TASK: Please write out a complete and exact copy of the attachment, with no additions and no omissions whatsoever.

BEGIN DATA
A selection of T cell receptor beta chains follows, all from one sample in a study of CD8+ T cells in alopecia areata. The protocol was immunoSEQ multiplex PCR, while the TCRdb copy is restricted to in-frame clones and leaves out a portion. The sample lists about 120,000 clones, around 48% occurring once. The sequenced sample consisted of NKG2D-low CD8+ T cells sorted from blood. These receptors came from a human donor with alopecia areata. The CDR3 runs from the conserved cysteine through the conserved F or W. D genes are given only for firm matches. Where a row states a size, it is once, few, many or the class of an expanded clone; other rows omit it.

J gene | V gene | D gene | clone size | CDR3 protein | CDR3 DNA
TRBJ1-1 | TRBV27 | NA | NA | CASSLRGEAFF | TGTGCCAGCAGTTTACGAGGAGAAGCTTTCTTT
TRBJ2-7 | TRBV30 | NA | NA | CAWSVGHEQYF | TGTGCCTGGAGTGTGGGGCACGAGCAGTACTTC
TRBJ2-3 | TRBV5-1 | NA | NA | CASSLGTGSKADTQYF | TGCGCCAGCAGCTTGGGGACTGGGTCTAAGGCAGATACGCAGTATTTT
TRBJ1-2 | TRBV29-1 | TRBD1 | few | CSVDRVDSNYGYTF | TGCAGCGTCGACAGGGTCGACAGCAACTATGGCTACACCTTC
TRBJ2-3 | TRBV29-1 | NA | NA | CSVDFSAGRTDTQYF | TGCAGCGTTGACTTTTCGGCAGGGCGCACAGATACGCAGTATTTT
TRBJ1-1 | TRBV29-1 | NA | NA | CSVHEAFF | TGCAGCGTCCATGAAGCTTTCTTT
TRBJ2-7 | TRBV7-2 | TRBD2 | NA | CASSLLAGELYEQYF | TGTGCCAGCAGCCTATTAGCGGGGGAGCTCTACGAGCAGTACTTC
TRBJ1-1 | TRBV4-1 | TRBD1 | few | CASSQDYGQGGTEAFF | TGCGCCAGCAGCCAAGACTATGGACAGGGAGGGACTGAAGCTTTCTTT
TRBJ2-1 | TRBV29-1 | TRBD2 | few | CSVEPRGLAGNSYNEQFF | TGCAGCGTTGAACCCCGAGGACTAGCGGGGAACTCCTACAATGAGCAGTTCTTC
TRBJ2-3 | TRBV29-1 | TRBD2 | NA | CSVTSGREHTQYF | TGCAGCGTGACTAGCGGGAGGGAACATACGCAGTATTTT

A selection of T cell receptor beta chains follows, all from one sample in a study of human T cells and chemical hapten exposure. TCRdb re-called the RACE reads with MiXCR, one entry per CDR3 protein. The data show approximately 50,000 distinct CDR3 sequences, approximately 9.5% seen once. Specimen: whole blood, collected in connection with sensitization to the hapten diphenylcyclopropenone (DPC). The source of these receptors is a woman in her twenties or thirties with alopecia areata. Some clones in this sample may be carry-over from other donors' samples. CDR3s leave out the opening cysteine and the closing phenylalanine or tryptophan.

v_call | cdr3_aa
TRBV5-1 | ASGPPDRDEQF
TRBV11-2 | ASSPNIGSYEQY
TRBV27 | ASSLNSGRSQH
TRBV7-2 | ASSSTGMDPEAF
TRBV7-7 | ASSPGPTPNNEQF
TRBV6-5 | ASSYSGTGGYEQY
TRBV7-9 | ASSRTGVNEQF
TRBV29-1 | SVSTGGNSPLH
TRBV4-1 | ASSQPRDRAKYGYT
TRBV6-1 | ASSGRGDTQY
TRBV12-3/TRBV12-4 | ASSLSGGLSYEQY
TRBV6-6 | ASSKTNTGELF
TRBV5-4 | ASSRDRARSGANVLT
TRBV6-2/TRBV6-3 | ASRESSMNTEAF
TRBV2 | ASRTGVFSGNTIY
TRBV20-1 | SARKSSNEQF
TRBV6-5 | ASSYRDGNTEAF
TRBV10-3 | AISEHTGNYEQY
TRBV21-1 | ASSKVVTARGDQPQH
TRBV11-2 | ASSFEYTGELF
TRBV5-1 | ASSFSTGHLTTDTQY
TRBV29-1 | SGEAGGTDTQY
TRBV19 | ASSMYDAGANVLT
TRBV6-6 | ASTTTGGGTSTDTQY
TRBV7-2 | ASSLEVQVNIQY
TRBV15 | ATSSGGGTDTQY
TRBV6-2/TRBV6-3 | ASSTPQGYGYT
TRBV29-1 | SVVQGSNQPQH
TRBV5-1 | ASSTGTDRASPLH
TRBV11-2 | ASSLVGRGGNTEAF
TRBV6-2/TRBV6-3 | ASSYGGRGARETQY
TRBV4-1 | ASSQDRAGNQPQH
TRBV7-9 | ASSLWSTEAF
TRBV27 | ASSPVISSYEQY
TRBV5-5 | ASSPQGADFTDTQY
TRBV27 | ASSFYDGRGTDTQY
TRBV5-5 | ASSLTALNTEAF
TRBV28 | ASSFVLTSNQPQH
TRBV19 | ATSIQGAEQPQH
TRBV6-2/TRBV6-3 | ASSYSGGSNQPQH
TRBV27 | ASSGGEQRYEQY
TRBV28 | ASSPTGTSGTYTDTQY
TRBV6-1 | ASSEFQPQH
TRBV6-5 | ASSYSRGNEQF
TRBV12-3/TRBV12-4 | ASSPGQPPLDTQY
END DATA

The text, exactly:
A selection of T cell receptor beta chains follows, all from one sample in a study of CD8+ T cells in alopecia areata. The protocol was immunoSEQ multiplex PCR, while the TCRdb copy is restricted to in-frame clones and leaves out a portion. The sample lists about 120,000 clones, around 48% occurring once. The sequenced sample consisted of NKG2D-low CD8+ T cells sorted from blood. These receptors came from a human donor with alopecia areata. The CDR3 runs from the conserved cysteine through the conserved F or W. D genes are given only for firm matches. Where a row states a size, it is once, few, many or the class of an expanded clone; other rows omit it.

J gene | V gene | D gene | clone size | CDR3 protein | CDR3 DNA
TRBJ1-1 | TRBV27 | NA | NA | CASSLRGEAFF | TGTGCCAGCAGTTTACGAGGAGAAGCTTTCTTT
TRBJ2-7 | TRBV30 | NA | NA | CAWSVGHEQYF | TGTGCCTGGAGTGTGGGGCACGAGCAGTACTTC
TRBJ2-3 | TRBV5-1 | NA | NA | CASSLGTGSKADTQYF | TGCGCCAGCAGCTTGGGGACTGGGTCTAAGGCAGATACGCAGTATTTT
TRBJ1-2 | TRBV29-1 | TRBD1 | few | CSVDRVDSNYGYTF | TGCAGCGTCGACAGGGTCGACAGCAACTATGGCTACACCTTC
TRBJ2-3 | TRBV29-1 | NA | NA | CSVDFSAGRTDTQYF | TGCAGCGTTGACTTTTCGGCAGGGCGCACAGATACGCAGTATTTT
TRBJ1-1 | TRBV29-1 | NA | NA | CSVHEAFF | TGCAGCGTCCATGAAGCTTTCTTT
TRBJ2-7 | TRBV7-2 | TRBD2 | NA | CASSLLAGELYEQYF | TGTGCCAGCAGCCTATTAGCGGGGGAGCTCTACGAGCAGTACTTC
TRBJ1-1 | TRBV4-1 | TRBD1 | few | CASSQDYGQGGTEAFF | TGCGCCAGCAGCCAAGACTATGGACAGGGAGGGACTGAAGCTTTCTTT
TRBJ2-1 | TRBV29-1 | TRBD2 | few | CSVEPRGLAGNSYNEQFF | TGCAGCGTTGAACCCCGAGGACTAGCGGGGAACTCCTACAATGAGCAGTTCTTC
TRBJ2-3 | TRBV29-1 | TRBD2 | NA | CSVTSGREHTQYF | TGCAGCGTGACTAGCGGGAGGGAACATACGCAGTATTTT

A selection of T cell receptor beta chains follows, all from one sample in a study of human T cells and chemical hapten exposure. TCRdb re-called the RACE reads with MiXCR, one entry per CDR3 protein. The data show approximately 50,000 distinct CDR3 sequences, approximately 9.5% seen once. Specimen: whole blood, collected in connection with sensitization to the hapten diphenylcyclopropenone (DPC). The source of these receptors is a woman in her twenties or thirties with alopecia areata. Some clones in this sample may be carry-over from other donors' samples. CDR3s leave out the opening cysteine and the closing phenylalanine or tryptophan.

v_call | cdr3_aa
TRBV5-1 | ASGPPDRDEQF
TRBV11-2 | ASSPNIGSYEQY
TRBV27 | ASSLNSGRSQH
TRBV7-2 | ASSSTGMDPEAF
TRBV7-7 | ASSPGPTPNNEQF
TRBV6-5 | ASSYSGTGGYEQY
TRBV7-9 | ASSRTGVNEQF
TRBV29-1 | SVSTGGNSPLH
TRBV4-1 | ASSQPRDRAKYGYT
TRBV6-1 | ASSGRGDTQY
TRBV12-3/TRBV12-4 | ASSLSGGLSYEQY
TRBV6-6 | ASSKTNTGELF
TRBV5-4 | ASSRDRARSGANVLT
TRBV6-2/TRBV6-3 | ASRESSMNTEAF
TRBV2 | ASRTGVFSGNTIY
TRBV20-1 | SARKSSNEQF
TRBV6-5 | ASSYRDGNTEAF
TRBV10-3 | AISEHTGNYEQY
TRBV21-1 | ASSKVVTARGDQPQH
TRBV11-2 | ASSFEYTGELF
TRBV5-1 | ASSFSTGHLTTDTQY
TRBV29-1 | SGEAGGTDTQY
TRBV19 | ASSMYDAGANVLT
TRBV6-6 | ASTTTGGGTSTDTQY
TRBV7-2 | ASSLEVQVNIQY
TRBV15 | ATSSGGGTDTQY
TRBV6-2/TRBV6-3 | ASSTPQGYGYT
TRBV29-1 | SVVQGSNQPQH
TRBV5-1 | ASSTGTDRASPLH
TRBV11-2 | ASSLVGRGGNTEAF
TRBV6-2/TRBV6-3 | ASSYGGRGARETQY
TRBV4-1 | ASSQDRAGNQPQH
TRBV7-9 | ASSLWSTEAF
TRBV27 | ASSPVISSYEQY
TRBV5-5 | ASSPQGADFTDTQY
TRBV27 | ASSFYDGRGTDTQY
TRBV5-5 | ASSLTALNTEAF
TRBV28 | ASSFVLTSNQPQH
TRBV19 | ATSIQGAEQPQH
TRBV6-2/TRBV6-3 | ASSYSGGSNQPQH
TRBV27 | ASSGGEQRYEQY
TRBV28 | ASSPTGTSGTYTDTQY
TRBV6-1 | ASSEFQPQH
TRBV6-5 | ASSYSRGNEQF
TRBV12-3/TRBV12-4 | ASSPGQPPLDTQY